Love this review. Finally, someone that isn't bitching about a "massive forehead" or "gigantic size bezels". I'm so tired of reading reviews from people that just got brand new pixels and iPhones earlier this year and then bitch about this one being an incremental update. Sorry for not buying a brand new phone every 10 months. I used to, but lately I haven't needed to. My phone is fast AF; I only bought the Pixel 4 XL because the battery in my current phone is down the toilet. It's a massive upgrade for me!


    - Posted from my OG Pixel XL 32GB

  4. jwpear

    I think this is the case for most phones these days--just isn't that much in the market to get excited about. It is hard to do something totally different at this point.


    Folding screens get me excited. I'd love to have a device that's about the size of current phones, but can fold out to something that's more the size of an iPad Mini for times when I want a larger screen. I'm just not sure we'll get there unless battery and folding screen tech really improves.


    Cameras are important to me, but at this point, it is kind of hard to get excited about them. They're mostly good enough for what we use them for. I'm not sure they'll ever be as good as DSLRs, but I'd love to be proven wrong.


    I stopped upgrading every year when Windows Phone died. New phones aren't that impressive to me and they've gotten too expensive. In fact, my first after WP was a used iPhone 6. Most recent phones were new, but the first was not latest tech. I think I'll hold what I have for a four to five year cycle unless something significant comes along. Kind of have to at the iPhone 11 Pro price.

  5. timo47

    "The ambient always-on display? Identical to that on my Pixel 3a XL."


    Wish I could say the same for my Pixel 3a. Upgraded it Android 10 and the ambient display is just ... gone. :-(

    Double tap etc. just immediately brings up the lock screen.

  6. wbhite

    As a Pixel 2 user, it bugs me that they keep certain software features locked in to the newer devices. For example, the new Styles & Wallpaper interface should have come to any Pixel device still receiving OS upgrades. It's a cheap trick to sell a "new feature" when there's no hardware-related reason why older Pixel users can't get it.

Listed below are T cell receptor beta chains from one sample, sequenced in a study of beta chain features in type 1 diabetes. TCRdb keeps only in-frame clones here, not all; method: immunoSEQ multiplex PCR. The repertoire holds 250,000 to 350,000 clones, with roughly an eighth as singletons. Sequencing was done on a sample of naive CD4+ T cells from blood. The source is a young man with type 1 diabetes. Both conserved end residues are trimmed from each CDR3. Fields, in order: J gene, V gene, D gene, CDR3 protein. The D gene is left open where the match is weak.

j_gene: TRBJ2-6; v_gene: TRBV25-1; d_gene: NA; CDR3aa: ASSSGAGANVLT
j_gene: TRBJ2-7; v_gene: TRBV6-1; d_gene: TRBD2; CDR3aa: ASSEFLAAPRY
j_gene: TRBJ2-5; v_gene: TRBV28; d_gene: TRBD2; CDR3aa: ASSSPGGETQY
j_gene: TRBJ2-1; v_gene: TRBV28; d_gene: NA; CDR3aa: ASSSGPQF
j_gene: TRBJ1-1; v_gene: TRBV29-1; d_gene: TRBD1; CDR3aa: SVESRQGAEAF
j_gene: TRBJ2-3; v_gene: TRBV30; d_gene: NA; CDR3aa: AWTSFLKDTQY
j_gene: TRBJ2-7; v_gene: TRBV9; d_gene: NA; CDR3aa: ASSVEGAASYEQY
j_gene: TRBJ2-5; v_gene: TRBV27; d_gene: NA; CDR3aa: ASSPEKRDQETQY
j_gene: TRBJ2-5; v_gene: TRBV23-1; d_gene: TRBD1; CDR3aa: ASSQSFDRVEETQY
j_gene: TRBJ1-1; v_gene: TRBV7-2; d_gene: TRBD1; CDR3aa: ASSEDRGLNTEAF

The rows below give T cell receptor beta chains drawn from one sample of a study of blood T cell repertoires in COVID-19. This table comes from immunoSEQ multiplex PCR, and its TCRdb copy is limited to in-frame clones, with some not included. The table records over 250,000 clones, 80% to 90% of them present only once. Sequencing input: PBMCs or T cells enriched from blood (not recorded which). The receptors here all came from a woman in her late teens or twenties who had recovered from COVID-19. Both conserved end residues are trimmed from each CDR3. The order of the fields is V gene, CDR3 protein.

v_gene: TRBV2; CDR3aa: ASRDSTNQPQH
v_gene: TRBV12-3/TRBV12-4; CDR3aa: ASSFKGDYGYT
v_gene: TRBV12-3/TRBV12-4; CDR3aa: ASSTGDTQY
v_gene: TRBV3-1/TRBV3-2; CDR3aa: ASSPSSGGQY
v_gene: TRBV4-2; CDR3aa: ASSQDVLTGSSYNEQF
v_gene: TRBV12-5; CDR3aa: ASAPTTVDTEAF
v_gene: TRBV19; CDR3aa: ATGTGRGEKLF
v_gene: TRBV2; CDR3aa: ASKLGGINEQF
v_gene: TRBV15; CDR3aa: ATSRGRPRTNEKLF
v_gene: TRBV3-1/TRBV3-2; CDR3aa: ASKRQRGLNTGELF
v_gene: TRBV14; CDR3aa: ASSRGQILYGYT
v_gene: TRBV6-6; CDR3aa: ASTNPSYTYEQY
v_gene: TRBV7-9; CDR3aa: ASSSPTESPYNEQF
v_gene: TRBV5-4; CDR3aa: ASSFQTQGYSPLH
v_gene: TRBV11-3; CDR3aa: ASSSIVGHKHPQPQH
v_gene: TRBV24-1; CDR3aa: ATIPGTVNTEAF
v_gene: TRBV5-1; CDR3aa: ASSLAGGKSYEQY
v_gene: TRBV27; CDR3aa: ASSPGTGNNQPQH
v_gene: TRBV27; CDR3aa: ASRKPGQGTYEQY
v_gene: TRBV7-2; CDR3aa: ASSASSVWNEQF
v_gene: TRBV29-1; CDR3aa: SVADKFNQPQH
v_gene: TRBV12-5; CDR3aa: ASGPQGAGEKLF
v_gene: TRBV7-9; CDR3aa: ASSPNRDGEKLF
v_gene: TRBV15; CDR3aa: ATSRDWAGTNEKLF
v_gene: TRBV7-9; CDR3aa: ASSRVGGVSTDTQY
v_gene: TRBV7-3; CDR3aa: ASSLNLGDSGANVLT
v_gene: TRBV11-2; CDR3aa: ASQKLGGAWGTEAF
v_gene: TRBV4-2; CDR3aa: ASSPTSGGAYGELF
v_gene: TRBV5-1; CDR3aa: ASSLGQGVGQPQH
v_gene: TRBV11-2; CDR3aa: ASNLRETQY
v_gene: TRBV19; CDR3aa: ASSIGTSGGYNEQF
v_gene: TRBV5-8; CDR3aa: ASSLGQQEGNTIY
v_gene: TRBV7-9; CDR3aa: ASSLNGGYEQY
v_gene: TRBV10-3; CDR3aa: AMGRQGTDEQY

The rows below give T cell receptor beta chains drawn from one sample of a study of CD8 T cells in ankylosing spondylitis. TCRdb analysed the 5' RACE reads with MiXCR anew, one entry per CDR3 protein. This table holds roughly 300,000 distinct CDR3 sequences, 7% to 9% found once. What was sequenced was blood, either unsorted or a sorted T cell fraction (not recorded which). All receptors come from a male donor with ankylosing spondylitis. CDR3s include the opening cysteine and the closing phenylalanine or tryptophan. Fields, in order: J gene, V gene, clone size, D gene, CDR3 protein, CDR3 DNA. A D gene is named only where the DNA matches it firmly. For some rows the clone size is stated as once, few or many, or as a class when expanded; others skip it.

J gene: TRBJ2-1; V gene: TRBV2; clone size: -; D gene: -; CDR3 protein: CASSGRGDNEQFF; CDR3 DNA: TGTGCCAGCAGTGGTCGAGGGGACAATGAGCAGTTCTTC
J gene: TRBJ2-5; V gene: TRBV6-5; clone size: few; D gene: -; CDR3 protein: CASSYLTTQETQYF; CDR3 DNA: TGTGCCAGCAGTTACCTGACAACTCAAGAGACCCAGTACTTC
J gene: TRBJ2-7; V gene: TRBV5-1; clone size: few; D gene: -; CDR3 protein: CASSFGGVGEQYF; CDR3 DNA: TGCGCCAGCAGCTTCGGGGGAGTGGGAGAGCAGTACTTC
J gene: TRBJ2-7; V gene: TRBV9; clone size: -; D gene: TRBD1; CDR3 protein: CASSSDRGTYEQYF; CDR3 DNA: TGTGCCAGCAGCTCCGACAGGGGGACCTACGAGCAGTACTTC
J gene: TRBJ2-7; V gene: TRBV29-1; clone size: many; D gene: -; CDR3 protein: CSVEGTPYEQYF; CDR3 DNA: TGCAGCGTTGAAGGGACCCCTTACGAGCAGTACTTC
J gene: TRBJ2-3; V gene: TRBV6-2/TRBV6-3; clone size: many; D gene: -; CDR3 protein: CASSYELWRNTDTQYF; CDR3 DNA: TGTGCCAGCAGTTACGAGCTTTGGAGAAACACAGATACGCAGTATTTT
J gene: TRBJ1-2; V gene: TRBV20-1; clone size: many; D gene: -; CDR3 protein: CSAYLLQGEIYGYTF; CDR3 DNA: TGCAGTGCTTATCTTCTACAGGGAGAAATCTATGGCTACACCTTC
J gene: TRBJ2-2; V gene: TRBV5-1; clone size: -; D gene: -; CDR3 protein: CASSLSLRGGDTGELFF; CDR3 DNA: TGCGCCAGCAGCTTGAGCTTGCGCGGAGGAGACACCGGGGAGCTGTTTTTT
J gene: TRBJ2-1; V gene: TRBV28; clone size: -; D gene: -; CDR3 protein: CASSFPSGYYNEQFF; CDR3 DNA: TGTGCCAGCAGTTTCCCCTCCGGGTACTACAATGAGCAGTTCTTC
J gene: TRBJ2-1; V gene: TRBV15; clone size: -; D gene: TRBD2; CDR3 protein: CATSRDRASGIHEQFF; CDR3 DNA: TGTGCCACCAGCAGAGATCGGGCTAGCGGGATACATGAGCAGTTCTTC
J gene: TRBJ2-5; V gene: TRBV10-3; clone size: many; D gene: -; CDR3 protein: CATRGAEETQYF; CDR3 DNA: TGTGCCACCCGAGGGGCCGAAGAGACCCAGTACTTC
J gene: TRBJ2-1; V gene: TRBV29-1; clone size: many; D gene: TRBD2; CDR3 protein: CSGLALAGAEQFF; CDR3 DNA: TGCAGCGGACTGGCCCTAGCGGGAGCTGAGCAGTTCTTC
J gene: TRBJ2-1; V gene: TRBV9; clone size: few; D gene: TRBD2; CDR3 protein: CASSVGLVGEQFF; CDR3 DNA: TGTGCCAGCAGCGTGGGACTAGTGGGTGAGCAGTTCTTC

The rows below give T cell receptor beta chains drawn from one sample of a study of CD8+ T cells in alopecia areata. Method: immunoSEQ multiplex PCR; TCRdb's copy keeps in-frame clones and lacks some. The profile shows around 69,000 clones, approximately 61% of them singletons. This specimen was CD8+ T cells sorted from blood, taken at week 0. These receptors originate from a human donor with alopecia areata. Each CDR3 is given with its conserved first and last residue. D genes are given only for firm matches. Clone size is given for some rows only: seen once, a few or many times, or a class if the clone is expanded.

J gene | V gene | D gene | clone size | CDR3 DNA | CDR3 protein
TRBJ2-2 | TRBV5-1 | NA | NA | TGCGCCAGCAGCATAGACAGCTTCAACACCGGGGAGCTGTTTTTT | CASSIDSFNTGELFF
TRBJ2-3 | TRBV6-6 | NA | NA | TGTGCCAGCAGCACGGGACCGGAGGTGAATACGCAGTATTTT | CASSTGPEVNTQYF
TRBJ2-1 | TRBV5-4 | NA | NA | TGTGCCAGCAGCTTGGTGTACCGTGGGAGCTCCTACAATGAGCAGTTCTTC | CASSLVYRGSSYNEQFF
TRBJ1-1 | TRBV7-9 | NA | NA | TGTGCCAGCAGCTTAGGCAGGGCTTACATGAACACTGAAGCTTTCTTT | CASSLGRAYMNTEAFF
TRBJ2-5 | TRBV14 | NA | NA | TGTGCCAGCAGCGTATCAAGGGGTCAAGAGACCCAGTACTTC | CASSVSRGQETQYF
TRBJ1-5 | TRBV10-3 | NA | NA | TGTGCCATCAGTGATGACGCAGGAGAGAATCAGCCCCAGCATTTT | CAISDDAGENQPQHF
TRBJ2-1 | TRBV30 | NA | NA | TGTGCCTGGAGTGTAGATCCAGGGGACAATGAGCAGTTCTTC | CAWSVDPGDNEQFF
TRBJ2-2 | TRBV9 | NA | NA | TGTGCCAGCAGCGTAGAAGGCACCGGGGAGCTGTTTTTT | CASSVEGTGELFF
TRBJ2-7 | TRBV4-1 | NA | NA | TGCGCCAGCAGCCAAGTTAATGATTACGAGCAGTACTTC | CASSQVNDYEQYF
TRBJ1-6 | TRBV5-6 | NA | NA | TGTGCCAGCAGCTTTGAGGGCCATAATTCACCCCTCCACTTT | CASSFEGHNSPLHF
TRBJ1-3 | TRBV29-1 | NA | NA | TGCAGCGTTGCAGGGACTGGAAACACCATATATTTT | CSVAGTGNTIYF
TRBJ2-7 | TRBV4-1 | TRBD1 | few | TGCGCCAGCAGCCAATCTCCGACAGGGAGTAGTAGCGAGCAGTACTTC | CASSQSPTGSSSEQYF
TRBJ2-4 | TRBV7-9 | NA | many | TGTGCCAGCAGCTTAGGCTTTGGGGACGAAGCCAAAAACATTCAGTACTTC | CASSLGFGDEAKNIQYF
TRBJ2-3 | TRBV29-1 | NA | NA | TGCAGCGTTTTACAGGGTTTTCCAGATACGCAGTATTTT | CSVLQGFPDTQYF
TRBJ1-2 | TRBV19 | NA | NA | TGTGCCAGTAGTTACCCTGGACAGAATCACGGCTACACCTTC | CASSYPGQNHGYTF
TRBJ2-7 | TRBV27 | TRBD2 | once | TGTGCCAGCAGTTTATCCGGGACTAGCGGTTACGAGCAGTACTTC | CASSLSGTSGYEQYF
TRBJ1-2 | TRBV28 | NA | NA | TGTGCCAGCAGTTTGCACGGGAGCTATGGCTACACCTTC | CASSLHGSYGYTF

7. Stooks

    Apple does the notch...Google does the notch.....Apple does faceID......Google does face ID.......Apple gest rid of the 3.5mm jack......Google get rids of it.......Apple gets rid of the finger print reader.......Google gets rid of it.


    That is boring. Want to know that is going to happen with the next Pixel, ask Apple.

  8. kshsystems

    I am curious about the phone's HDR support. Does it save images into a Camera RAW format? will you be able to copy the images to your windows 10 PC via onedrive and access the extra HDR information? Say from Adobe Photoshop?

  9. Daninbusiness

    Will love to know about your experiences with apps as they (hopefully) start rolling out updates to support face unlock.

  10. wolters

    Thank you Paul for the updates. My Pixel 4XL arrives today after having used the 3XL most of the year but used a Note 10+ the last 2 months. I'm expecting the same dull sameness but really wanting the camera to remind me why I usually leave a Samsung Note behind.

  11. yoshi